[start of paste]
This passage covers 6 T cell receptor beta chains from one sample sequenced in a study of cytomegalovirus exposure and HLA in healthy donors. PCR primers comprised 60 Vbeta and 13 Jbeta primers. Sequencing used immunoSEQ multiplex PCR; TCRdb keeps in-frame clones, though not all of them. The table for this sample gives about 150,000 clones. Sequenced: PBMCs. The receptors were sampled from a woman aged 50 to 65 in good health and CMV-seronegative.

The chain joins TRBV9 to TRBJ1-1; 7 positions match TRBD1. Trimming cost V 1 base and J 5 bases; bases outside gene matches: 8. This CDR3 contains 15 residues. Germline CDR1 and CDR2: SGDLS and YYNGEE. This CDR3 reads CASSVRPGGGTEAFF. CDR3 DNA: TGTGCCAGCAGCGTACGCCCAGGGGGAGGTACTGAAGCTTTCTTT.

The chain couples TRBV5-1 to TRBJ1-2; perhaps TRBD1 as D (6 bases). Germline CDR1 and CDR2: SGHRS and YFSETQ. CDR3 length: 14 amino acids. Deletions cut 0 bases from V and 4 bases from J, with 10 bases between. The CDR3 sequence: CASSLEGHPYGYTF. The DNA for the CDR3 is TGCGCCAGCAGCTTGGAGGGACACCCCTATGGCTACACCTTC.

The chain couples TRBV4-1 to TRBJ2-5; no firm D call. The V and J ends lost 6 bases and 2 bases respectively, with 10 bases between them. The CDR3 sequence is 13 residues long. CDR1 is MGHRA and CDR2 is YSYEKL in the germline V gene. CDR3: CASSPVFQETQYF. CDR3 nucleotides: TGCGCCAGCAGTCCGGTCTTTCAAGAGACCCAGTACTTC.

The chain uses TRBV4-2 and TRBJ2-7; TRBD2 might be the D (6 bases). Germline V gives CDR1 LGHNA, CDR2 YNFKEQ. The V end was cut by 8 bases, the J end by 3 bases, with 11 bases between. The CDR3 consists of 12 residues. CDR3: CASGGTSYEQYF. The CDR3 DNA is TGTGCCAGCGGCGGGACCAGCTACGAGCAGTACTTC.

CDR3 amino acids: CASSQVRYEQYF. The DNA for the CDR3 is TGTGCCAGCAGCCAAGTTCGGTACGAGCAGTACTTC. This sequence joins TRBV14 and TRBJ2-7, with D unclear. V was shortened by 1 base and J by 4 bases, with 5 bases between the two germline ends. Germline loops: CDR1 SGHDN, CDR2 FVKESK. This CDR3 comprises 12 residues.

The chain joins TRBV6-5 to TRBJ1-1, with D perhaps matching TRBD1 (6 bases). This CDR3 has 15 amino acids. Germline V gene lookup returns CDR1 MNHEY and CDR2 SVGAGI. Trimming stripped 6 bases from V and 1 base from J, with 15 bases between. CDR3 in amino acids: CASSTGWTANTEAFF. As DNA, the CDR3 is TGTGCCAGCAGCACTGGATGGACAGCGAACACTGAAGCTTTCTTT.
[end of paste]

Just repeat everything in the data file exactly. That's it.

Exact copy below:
This passage covers 6 T cell receptor beta chains from one sample sequenced in a study of cytomegalovirus exposure and HLA in healthy donors. PCR primers comprised 60 Vbeta and 13 Jbeta primers. Sequencing used immunoSEQ multiplex PCR; TCRdb keeps in-frame clones, though not all of them. The table for this sample gives about 150,000 clones. Sequenced: PBMCs. The receptors were sampled from a woman aged 50 to 65 in good health and CMV-seronegative.

The chain joins TRBV9 to TRBJ1-1; 7 positions match TRBD1. Trimming cost V 1 base and J 5 bases; bases outside gene matches: 8. This CDR3 contains 15 residues. Germline CDR1 and CDR2: SGDLS and YYNGEE. This CDR3 reads CASSVRPGGGTEAFF. CDR3 DNA: TGTGCCAGCAGCGTACGCCCAGGGGGAGGTACTGAAGCTTTCTTT.

The chain couples TRBV5-1 to TRBJ1-2; perhaps TRBD1 as D (6 bases). Germline CDR1 and CDR2: SGHRS and YFSETQ. CDR3 length: 14 amino acids. Deletions cut 0 bases from V and 4 bases from J, with 10 bases between. The CDR3 sequence: CASSLEGHPYGYTF. The DNA for the CDR3 is TGCGCCAGCAGCTTGGAGGGACACCCCTATGGCTACACCTTC.

The chain couples TRBV4-1 to TRBJ2-5; no firm D call. The V and J ends lost 6 bases and 2 bases respectively, with 10 bases between them. The CDR3 sequence is 13 residues long. CDR1 is MGHRA and CDR2 is YSYEKL in the germline V gene. CDR3: CASSPVFQETQYF. CDR3 nucleotides: TGCGCCAGCAGTCCGGTCTTTCAAGAGACCCAGTACTTC.

The chain uses TRBV4-2 and TRBJ2-7; TRBD2 might be the D (6 bases). Germline V gives CDR1 LGHNA, CDR2 YNFKEQ. The V end was cut by 8 bases, the J end by 3 bases, with 11 bases between. The CDR3 consists of 12 residues. CDR3: CASGGTSYEQYF. The CDR3 DNA is TGTGCCAGCGGCGGGACCAGCTACGAGCAGTACTTC.

CDR3 amino acids: CASSQVRYEQYF. The DNA for the CDR3 is TGTGCCAGCAGCCAAGTTCGGTACGAGCAGTACTTC. This sequence joins TRBV14 and TRBJ2-7, with D unclear. V was shortened by 1 base and J by 4 bases, with 5 bases between the two germline ends. Germline loops: CDR1 SGHDN, CDR2 FVKESK. This CDR3 comprises 12 residues.

The chain joins TRBV6-5 to TRBJ1-1, with D perhaps matching TRBD1 (6 bases). This CDR3 has 15 amino acids. Germline V gene lookup returns CDR1 MNHEY and CDR2 SVGAGI. Trimming stripped 6 bases from V and 1 base from J, with 15 bases between. CDR3 in amino acids: CASSTGWTANTEAFF. As DNA, the CDR3 is TGTGCCAGCAGCACTGGATGGACAGCGAACACTGAAGCTTTCTTT.